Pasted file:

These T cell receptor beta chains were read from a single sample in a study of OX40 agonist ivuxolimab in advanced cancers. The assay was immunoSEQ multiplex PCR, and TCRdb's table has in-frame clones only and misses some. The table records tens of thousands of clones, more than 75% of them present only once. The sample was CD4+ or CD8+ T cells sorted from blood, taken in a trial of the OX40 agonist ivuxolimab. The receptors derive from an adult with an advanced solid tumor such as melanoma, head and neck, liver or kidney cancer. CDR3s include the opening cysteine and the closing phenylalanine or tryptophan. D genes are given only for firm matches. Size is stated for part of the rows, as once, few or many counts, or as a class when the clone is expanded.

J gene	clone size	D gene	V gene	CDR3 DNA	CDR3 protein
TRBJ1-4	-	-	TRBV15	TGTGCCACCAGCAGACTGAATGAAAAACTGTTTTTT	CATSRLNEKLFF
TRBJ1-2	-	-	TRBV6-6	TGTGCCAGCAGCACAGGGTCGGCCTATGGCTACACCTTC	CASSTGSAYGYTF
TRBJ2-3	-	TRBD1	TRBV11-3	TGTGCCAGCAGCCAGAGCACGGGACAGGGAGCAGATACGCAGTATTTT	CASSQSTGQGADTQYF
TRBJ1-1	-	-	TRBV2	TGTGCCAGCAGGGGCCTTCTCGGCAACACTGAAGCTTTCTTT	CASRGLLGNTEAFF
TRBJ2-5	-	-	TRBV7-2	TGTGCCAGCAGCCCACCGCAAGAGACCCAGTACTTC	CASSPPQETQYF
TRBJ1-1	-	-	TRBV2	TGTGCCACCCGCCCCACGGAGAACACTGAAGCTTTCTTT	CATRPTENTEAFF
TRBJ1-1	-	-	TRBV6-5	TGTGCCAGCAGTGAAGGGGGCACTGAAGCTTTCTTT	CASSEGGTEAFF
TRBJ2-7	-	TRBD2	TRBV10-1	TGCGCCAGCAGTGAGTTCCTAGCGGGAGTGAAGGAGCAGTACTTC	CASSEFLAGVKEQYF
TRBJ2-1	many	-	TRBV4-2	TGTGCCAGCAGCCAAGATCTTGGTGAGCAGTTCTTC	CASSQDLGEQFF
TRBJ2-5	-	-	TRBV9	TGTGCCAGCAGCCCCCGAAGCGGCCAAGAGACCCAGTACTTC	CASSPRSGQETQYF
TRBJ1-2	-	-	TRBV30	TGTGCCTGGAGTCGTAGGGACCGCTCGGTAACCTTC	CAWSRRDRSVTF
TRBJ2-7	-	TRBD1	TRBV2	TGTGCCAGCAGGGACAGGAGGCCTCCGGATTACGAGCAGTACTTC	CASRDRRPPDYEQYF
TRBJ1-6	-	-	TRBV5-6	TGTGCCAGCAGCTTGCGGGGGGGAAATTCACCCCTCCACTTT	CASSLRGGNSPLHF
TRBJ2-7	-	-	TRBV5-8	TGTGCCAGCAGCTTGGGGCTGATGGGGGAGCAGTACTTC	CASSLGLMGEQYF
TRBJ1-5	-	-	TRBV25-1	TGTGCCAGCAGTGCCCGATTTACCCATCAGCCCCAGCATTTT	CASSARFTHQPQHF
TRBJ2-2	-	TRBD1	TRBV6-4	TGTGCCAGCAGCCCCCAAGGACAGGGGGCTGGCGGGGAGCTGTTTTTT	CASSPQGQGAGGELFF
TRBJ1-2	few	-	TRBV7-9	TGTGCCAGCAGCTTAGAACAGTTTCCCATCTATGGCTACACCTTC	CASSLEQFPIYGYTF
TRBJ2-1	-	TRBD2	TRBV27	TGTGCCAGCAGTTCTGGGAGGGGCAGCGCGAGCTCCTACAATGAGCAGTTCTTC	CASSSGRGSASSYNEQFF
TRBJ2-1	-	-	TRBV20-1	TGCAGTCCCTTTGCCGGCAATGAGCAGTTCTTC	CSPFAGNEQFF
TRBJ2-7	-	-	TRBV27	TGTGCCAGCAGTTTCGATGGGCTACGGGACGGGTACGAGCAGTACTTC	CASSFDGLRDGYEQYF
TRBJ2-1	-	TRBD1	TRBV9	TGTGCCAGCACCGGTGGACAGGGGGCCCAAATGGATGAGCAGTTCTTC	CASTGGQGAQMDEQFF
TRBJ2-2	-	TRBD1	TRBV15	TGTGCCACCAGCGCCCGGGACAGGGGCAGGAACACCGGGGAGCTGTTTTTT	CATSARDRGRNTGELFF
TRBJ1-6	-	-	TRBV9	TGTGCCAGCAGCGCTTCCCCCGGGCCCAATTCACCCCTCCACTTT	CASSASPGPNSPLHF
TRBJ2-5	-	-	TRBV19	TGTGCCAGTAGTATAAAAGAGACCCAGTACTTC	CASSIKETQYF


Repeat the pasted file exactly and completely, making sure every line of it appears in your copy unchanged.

These T cell receptor beta chains were read from a single sample in a study of OX40 agonist ivuxolimab in advanced cancers. The assay was immunoSEQ multiplex PCR, and TCRdb's table has in-frame clones only and misses some. The table records tens of thousands of clones, more than 75% of them present only once. The sample was CD4+ or CD8+ T cells sorted from blood, taken in a trial of the OX40 agonist ivuxolimab. The receptors derive from an adult with an advanced solid tumor such as melanoma, head and neck, liver or kidney cancer. CDR3s include the opening cysteine and the closing phenylalanine or tryptophan. D genes are given only for firm matches. Size is stated for part of the rows, as once, few or many counts, or as a class when the clone is expanded.

J gene	clone size	D gene	V gene	CDR3 DNA	CDR3 protein
TRBJ1-4	-	-	TRBV15	TGTGCCACCAGCAGACTGAATGAAAAACTGTTTTTT	CATSRLNEKLFF
TRBJ1-2	-	-	TRBV6-6	TGTGCCAGCAGCACAGGGTCGGCCTATGGCTACACCTTC	CASSTGSAYGYTF
TRBJ2-3	-	TRBD1	TRBV11-3	TGTGCCAGCAGCCAGAGCACGGGACAGGGAGCAGATACGCAGTATTTT	CASSQSTGQGADTQYF
TRBJ1-1	-	-	TRBV2	TGTGCCAGCAGGGGCCTTCTCGGCAACACTGAAGCTTTCTTT	CASRGLLGNTEAFF
TRBJ2-5	-	-	TRBV7-2	TGTGCCAGCAGCCCACCGCAAGAGACCCAGTACTTC	CASSPPQETQYF
TRBJ1-1	-	-	TRBV2	TGTGCCACCCGCCCCACGGAGAACACTGAAGCTTTCTTT	CATRPTENTEAFF
TRBJ1-1	-	-	TRBV6-5	TGTGCCAGCAGTGAAGGGGGCACTGAAGCTTTCTTT	CASSEGGTEAFF
TRBJ2-7	-	TRBD2	TRBV10-1	TGCGCCAGCAGTGAGTTCCTAGCGGGAGTGAAGGAGCAGTACTTC	CASSEFLAGVKEQYF
TRBJ2-1	many	-	TRBV4-2	TGTGCCAGCAGCCAAGATCTTGGTGAGCAGTTCTTC	CASSQDLGEQFF
TRBJ2-5	-	-	TRBV9	TGTGCCAGCAGCCCCCGAAGCGGCCAAGAGACCCAGTACTTC	CASSPRSGQETQYF
TRBJ1-2	-	-	TRBV30	TGTGCCTGGAGTCGTAGGGACCGCTCGGTAACCTTC	CAWSRRDRSVTF
TRBJ2-7	-	TRBD1	TRBV2	TGTGCCAGCAGGGACAGGAGGCCTCCGGATTACGAGCAGTACTTC	CASRDRRPPDYEQYF
TRBJ1-6	-	-	TRBV5-6	TGTGCCAGCAGCTTGCGGGGGGGAAATTCACCCCTCCACTTT	CASSLRGGNSPLHF
TRBJ2-7	-	-	TRBV5-8	TGTGCCAGCAGCTTGGGGCTGATGGGGGAGCAGTACTTC	CASSLGLMGEQYF
TRBJ1-5	-	-	TRBV25-1	TGTGCCAGCAGTGCCCGATTTACCCATCAGCCCCAGCATTTT	CASSARFTHQPQHF
TRBJ2-2	-	TRBD1	TRBV6-4	TGTGCCAGCAGCCCCCAAGGACAGGGGGCTGGCGGGGAGCTGTTTTTT	CASSPQGQGAGGELFF
TRBJ1-2	few	-	TRBV7-9	TGTGCCAGCAGCTTAGAACAGTTTCCCATCTATGGCTACACCTTC	CASSLEQFPIYGYTF
TRBJ2-1	-	TRBD2	TRBV27	TGTGCCAGCAGTTCTGGGAGGGGCAGCGCGAGCTCCTACAATGAGCAGTTCTTC	CASSSGRGSASSYNEQFF
TRBJ2-1	-	-	TRBV20-1	TGCAGTCCCTTTGCCGGCAATGAGCAGTTCTTC	CSPFAGNEQFF
TRBJ2-7	-	-	TRBV27	TGTGCCAGCAGTTTCGATGGGCTACGGGACGGGTACGAGCAGTACTTC	CASSFDGLRDGYEQYF
TRBJ2-1	-	TRBD1	TRBV9	TGTGCCAGCACCGGTGGACAGGGGGCCCAAATGGATGAGCAGTTCTTC	CASTGGQGAQMDEQFF
TRBJ2-2	-	TRBD1	TRBV15	TGTGCCACCAGCGCCCGGGACAGGGGCAGGAACACCGGGGAGCTGTTTTTT	CATSARDRGRNTGELFF
TRBJ1-6	-	-	TRBV9	TGTGCCAGCAGCGCTTCCCCCGGGCCCAATTCACCCCTCCACTTT	CASSASPGPNSPLHF
TRBJ2-5	-	-	TRBV19	TGTGCCAGTAGTATAAAAGAGACCCAGTACTTC	CASSIKETQYF